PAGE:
There are so many appealing things about electric guitars. And one of the most sought-after features these days is having stable performance with those lower tunings. This is usually the case with metal musicians, although some other genres also work well with such settings. But if you want to use lower tunings without your strings feeling like rubber, then it’s time to check out some best baritone guitars.
- 1 What Are Baritone Guitars?
- 2 Top 6 Best Baritone Guitars Reviews
- 2.1 Best for Classic Rock: Gretsch G5260T Electromatic Jet Baritone
- 2.2 Most Versatile Baritone Guitar: ESP LTD BB-600 Ben Burley Signature
- 2.3 Best for the Money: PRS SE 277 Baritone
- 2.4 Best Baritone Guitar for Modern Metal: ESP LTD SCT-607B Stephen Carpenter Signature
- 2.5 Best Budget Baritone Guitar: ESP LTD Viper-201B
- 2.6 Best Vintage-Oriented Option: Danelectro 66BT
- 3 Conclusion
What Are Baritone Guitars?
But before we start, let’s first see what actually baritone guitars are. The term itself is a bit loose as extended-range guitars are taking over and could also be defined as “baritone” instruments.
In simple terms, baritone guitars are instruments with noticeably longer scale lengths, which is the distance from the nut and to the bridge. Standard scale lengths are usually up to 25.5 inches, which we see with most of Fender guitar models. With baritone guitars, we have 27 or more inches for this particular parameter. The maximum goes slightly over 30 inches, although we’d not be surprised to see even longer necks.
Of course, this also comes with a different setup. It’s usually recommended to use thicker string gauges, although things may work well even with standard ones. There are also cases of 7-string guitar models marketed as baritone guitars. Technically, they fall into this category due to their scale length and the ability to keep things stable with lower tunings.
Pickups for baritone guitars are often voiced in such a way to work better with lower frequencies. It depends on the particular model and some of the cheaper ones may come with regular pickups that are designed for E standard or tunings that are close to it.
When we’re talking about baritone guitars and tuning, they’re mostly designed to work with C or B standard tunings, which is 4 or 5 semitones (respectively) below the E standard. It’s only obvious that your guitar is going to act differently in these settings, and it’s important for pickups to be better at working with lower frequencies, especially if you’re using distortion.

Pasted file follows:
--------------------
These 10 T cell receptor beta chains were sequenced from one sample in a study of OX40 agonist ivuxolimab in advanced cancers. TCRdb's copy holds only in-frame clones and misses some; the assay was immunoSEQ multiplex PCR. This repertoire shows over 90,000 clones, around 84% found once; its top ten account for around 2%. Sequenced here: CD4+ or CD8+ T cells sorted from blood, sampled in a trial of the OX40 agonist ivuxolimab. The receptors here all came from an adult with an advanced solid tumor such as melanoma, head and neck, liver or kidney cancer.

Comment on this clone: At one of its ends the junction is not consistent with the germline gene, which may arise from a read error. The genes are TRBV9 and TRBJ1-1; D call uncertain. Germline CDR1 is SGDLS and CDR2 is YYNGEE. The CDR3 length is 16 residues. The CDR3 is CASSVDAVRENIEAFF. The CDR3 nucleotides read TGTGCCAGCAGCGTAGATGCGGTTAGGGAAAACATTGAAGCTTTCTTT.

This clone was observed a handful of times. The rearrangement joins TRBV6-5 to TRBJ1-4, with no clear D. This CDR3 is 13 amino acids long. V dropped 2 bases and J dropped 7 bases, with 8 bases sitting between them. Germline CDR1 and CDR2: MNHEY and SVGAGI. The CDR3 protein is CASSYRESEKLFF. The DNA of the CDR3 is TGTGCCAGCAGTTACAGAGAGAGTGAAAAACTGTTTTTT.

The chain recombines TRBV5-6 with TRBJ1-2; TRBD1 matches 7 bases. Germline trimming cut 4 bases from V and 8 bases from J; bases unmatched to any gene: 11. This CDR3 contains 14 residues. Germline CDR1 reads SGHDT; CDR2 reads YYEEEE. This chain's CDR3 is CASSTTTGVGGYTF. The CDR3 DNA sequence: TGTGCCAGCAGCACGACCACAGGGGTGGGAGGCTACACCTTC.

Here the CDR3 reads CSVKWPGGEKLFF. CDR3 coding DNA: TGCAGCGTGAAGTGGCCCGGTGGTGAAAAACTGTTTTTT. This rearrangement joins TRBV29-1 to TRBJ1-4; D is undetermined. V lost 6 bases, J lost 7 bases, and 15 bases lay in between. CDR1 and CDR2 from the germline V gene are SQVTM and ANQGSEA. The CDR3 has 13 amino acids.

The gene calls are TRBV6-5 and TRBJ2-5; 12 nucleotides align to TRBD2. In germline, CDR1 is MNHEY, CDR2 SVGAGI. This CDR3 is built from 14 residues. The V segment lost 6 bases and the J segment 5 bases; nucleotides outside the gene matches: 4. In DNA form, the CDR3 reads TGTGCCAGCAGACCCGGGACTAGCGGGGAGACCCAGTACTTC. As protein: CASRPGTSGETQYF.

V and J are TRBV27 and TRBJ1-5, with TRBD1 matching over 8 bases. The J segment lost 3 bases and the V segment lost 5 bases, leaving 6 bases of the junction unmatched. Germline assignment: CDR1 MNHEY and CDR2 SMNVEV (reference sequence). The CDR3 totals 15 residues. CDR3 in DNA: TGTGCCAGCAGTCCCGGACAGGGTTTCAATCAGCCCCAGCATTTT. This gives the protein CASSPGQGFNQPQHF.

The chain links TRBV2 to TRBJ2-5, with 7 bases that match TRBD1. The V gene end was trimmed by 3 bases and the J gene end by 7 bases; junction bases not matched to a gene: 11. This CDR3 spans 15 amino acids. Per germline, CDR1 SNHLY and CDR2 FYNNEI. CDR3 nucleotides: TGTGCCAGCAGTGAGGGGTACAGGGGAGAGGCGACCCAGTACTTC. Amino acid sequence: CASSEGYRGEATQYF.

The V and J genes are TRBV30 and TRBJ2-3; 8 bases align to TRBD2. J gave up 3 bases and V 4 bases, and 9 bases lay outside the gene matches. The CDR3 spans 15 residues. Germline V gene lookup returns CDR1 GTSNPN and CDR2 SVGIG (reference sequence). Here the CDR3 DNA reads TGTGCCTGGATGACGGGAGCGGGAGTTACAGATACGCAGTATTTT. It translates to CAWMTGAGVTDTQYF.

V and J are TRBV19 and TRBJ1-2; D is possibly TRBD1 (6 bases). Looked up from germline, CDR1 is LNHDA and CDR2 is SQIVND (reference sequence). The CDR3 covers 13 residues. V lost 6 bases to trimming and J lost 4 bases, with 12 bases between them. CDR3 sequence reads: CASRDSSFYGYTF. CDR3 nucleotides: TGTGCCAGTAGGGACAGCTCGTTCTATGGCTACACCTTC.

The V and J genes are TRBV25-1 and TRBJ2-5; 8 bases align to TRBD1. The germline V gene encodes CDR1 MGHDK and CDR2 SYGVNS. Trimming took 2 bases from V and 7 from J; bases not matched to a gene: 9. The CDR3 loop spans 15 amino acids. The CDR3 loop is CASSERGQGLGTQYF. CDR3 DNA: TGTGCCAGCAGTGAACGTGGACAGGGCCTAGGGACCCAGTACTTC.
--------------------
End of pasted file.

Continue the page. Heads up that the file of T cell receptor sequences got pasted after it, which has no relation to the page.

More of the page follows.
You might also like: Top 7 Best Pickups for Metal
Other than these things, all features are pretty much the same as with regular guitars. You’ll see the same exact tonewoods and even hardware used for baritone guitars. Designs might change a little since the necks are bigger, although this is not that common.
Top 6 Best Baritone Guitars Reviews
Best for Classic Rock: Gretsch G5260T Electromatic Jet Baritone
Gretsch might not be the first brand that comes to mind when there’s a talk about baritone guitars. However, it’s not always about metal music as lower tunings find great use in some other genres as well, including old school rock ‘n’ roll or surf rock. The Gretsch model that we’re looking into here is G5260T which comes with the company’s Jet body design and their Electromatic series.
Of course, the so-called “Jet” is basically a different variant of the classic single-cutaway Les Paul shape that we’re all used to. The shape has its unique traits, bringing a somewhat deeper cutaway and an overall “softer” vibe. The body here is made entirely out of mahogany. This is accompanied by a maple neck that has a laurel fretboard on it. The body and neck form a classic bolt-on join without any specially designed ergonomic features. The guitar also comes with 22 nickel medium-jumbo frets. Meanwhile, the neck bears a “Thin U” profile, which is also followed by a fretboard radius of 12 inches.